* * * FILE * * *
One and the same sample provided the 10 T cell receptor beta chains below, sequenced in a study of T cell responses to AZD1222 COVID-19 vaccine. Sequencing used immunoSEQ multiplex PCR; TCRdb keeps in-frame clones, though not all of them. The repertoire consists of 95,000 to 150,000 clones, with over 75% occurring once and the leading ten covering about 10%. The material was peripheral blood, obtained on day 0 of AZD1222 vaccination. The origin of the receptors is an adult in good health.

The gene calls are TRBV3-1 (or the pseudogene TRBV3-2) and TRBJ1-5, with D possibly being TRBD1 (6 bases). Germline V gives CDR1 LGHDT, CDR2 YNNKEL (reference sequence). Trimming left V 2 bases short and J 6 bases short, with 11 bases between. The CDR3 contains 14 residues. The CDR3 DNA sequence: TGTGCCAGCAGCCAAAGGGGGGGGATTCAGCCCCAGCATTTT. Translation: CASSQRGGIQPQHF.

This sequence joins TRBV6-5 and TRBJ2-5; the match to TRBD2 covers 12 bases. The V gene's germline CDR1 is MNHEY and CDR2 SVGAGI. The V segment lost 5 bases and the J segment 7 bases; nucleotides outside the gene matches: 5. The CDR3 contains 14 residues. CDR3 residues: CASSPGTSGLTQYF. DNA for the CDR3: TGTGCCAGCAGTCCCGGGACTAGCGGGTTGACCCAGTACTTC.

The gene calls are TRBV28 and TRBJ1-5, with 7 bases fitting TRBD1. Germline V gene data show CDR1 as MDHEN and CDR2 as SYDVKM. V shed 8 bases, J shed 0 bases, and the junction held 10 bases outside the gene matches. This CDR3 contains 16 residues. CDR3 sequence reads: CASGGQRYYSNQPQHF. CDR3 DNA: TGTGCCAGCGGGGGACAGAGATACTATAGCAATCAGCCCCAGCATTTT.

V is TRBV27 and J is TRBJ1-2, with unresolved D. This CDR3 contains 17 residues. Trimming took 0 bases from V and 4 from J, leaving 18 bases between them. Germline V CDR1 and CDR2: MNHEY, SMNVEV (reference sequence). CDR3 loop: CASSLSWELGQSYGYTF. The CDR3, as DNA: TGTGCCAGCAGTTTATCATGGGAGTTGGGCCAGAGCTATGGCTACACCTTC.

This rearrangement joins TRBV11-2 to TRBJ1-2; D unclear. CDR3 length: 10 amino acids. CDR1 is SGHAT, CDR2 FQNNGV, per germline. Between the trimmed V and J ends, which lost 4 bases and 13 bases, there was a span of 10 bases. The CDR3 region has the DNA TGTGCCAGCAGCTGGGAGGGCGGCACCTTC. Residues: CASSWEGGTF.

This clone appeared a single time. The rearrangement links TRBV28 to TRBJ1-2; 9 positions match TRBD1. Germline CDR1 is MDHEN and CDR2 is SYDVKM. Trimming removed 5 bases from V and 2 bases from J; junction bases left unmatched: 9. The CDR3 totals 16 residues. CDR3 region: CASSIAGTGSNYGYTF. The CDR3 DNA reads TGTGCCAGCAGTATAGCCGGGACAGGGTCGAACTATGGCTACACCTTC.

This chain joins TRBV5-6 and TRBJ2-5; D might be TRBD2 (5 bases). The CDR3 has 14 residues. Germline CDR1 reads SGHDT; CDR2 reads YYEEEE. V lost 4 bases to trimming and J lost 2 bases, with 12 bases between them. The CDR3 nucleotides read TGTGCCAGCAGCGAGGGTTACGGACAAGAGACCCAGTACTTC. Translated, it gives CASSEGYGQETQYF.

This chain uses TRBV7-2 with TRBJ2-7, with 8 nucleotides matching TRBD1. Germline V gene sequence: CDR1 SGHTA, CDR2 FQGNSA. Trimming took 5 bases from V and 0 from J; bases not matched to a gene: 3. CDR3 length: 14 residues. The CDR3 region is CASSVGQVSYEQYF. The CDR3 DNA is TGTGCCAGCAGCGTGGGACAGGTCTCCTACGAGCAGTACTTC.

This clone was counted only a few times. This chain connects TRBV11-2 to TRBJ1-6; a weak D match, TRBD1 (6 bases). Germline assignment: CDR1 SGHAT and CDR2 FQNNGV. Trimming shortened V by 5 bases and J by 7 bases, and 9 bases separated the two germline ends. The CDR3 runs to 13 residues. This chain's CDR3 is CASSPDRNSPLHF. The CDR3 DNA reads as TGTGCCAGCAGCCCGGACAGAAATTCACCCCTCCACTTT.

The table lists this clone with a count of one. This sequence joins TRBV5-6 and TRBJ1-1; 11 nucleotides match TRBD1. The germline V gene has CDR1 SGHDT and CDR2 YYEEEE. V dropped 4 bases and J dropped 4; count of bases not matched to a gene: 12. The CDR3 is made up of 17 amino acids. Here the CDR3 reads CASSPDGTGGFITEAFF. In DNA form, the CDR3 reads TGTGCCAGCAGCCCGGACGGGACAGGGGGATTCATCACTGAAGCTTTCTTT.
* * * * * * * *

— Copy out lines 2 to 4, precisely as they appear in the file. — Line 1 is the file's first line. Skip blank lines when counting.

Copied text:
The gene calls are TRBV3-1 (or the pseudogene TRBV3-2) and TRBJ1-5, with D possibly being TRBD1 (6 bases). Germline V gives CDR1 LGHDT, CDR2 YNNKEL (reference sequence). Trimming left V 2 bases short and J 6 bases short, with 11 bases between. The CDR3 contains 14 residues. The CDR3 DNA sequence: TGTGCCAGCAGCCAAAGGGGGGGGATTCAGCCCCAGCATTTT. Translation: CASSQRGGIQPQHF.

This sequence joins TRBV6-5 and TRBJ2-5; the match to TRBD2 covers 12 bases. The V gene's germline CDR1 is MNHEY and CDR2 SVGAGI. The V segment lost 5 bases and the J segment 7 bases; nucleotides outside the gene matches: 5. The CDR3 contains 14 residues. CDR3 residues: CASSPGTSGLTQYF. DNA for the CDR3: TGTGCCAGCAGTCCCGGGACTAGCGGGTTGACCCAGTACTTC.

The gene calls are TRBV28 and TRBJ1-5, with 7 bases fitting TRBD1. Germline V gene data show CDR1 as MDHEN and CDR2 as SYDVKM. V shed 8 bases, J shed 0 bases, and the junction held 10 bases outside the gene matches. This CDR3 contains 16 residues. CDR3 sequence reads: CASGGQRYYSNQPQHF. CDR3 DNA: TGTGCCAGCGGGGGACAGAGATACTATAGCAATCAGCCCCAGCATTTT.